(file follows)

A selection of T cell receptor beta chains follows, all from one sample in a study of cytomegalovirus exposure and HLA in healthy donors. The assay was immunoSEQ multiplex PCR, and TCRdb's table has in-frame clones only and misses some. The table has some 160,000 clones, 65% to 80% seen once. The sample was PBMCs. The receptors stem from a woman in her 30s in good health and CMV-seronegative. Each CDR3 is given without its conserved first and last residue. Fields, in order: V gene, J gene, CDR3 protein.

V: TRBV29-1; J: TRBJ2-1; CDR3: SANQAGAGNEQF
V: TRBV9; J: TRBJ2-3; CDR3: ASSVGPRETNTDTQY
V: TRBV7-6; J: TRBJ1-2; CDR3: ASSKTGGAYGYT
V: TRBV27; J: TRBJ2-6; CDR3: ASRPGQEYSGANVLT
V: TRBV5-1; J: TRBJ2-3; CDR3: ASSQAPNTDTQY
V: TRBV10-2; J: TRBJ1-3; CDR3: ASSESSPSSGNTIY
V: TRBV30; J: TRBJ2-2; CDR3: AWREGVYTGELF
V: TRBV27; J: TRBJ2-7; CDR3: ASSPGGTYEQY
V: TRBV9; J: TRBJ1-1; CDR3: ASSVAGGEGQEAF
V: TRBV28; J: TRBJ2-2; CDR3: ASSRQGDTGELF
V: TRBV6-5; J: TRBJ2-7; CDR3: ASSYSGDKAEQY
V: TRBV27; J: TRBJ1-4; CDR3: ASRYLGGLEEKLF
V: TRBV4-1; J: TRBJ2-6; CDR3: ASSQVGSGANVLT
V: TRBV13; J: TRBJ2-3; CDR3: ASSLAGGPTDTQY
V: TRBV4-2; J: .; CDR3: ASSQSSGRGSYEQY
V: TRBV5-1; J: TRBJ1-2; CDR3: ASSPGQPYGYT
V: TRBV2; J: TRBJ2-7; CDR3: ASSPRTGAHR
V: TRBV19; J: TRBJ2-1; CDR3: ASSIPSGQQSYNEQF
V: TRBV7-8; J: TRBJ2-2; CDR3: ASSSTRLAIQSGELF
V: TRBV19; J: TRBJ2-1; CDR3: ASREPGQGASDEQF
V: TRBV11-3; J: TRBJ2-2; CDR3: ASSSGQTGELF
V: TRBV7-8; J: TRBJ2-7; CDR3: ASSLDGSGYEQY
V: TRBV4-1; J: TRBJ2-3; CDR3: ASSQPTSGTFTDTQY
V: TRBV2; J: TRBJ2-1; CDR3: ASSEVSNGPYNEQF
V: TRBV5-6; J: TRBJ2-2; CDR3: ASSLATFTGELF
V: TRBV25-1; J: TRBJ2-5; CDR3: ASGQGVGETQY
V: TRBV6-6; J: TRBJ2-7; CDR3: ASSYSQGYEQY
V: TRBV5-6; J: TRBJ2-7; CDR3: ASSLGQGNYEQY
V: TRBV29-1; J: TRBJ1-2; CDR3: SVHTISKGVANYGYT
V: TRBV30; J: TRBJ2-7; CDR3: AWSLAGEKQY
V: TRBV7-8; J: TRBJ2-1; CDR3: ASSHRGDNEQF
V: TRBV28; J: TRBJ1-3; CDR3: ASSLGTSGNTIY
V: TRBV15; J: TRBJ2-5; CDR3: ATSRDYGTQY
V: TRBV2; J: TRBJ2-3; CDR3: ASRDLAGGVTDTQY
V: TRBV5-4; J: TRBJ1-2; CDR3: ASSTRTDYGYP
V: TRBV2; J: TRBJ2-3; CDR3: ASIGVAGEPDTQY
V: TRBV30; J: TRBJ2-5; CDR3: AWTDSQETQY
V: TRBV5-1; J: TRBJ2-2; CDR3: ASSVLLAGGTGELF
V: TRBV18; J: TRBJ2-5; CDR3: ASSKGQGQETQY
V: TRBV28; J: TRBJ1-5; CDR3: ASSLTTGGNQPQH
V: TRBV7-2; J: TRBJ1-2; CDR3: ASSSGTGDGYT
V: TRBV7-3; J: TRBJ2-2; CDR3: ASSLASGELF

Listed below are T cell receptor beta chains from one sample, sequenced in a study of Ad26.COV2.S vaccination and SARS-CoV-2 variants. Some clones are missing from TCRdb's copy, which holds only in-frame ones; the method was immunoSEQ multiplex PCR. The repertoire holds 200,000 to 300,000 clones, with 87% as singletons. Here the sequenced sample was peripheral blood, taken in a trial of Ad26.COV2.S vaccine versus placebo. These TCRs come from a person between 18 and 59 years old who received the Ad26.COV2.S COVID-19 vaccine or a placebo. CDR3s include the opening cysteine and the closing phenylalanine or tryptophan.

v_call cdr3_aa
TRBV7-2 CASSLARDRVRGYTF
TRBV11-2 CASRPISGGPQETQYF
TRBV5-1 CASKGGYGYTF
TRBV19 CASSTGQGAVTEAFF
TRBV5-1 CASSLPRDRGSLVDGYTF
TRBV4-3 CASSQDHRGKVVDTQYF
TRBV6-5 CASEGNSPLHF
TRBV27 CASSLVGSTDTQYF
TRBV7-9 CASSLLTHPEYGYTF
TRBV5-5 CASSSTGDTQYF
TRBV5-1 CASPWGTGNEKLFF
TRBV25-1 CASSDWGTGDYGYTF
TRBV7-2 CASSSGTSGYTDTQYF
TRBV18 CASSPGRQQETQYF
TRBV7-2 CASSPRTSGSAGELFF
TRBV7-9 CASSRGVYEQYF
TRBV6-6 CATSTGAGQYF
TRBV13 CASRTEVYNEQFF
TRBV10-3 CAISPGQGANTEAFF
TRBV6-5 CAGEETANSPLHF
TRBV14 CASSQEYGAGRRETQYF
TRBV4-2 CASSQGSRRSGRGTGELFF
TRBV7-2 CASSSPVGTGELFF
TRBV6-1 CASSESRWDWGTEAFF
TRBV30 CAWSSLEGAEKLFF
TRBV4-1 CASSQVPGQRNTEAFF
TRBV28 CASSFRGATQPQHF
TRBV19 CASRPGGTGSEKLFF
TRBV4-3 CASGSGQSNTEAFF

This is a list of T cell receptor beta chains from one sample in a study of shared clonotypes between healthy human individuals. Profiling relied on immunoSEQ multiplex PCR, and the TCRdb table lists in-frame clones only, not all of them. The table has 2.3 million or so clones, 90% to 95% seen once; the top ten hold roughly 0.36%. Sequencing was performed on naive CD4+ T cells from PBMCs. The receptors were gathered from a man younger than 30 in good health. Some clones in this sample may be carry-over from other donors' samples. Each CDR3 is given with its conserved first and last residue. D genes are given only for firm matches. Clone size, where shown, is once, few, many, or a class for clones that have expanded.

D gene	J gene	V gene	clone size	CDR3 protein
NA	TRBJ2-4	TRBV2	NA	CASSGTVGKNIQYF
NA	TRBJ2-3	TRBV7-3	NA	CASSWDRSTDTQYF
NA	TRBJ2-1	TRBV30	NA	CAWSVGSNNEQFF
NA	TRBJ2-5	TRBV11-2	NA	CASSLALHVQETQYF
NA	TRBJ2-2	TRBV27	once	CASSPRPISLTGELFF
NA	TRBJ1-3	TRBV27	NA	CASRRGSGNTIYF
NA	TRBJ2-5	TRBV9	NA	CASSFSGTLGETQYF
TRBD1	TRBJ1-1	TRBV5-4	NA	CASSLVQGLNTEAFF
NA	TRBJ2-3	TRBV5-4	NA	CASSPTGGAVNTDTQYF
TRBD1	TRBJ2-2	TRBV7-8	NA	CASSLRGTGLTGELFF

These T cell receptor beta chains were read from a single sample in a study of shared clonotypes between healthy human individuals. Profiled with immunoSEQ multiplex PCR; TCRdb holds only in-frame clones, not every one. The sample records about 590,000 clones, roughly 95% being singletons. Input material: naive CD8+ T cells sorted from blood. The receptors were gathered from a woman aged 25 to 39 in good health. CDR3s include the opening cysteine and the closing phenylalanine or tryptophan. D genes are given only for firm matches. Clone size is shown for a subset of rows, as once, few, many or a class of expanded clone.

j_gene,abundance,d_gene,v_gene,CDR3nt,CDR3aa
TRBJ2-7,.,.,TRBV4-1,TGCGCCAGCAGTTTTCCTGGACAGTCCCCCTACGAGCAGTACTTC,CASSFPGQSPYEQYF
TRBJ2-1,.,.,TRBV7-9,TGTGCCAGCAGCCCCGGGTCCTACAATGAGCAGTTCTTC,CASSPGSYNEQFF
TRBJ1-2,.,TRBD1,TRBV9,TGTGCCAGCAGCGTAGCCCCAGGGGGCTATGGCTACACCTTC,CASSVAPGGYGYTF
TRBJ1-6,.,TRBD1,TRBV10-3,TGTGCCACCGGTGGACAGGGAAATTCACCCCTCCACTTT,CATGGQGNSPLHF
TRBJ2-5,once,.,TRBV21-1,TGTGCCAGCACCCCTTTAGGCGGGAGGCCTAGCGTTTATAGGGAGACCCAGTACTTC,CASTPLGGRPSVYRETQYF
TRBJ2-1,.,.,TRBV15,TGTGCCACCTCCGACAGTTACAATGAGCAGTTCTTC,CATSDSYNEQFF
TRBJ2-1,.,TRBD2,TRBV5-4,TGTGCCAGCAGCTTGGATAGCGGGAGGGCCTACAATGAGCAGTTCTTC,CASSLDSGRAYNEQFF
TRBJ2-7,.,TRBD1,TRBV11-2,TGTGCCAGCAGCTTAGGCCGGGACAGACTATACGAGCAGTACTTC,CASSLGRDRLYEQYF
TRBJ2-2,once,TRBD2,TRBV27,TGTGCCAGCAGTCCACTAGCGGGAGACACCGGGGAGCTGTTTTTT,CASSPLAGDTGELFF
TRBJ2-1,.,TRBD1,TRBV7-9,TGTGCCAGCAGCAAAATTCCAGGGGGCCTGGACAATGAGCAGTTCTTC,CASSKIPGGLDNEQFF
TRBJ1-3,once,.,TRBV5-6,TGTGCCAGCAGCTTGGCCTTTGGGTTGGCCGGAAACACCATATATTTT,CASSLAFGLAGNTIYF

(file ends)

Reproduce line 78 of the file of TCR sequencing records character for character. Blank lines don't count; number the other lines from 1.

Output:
NA	TRBJ2-3	TRBV7-3	NA	CASSWDRSTDTQYF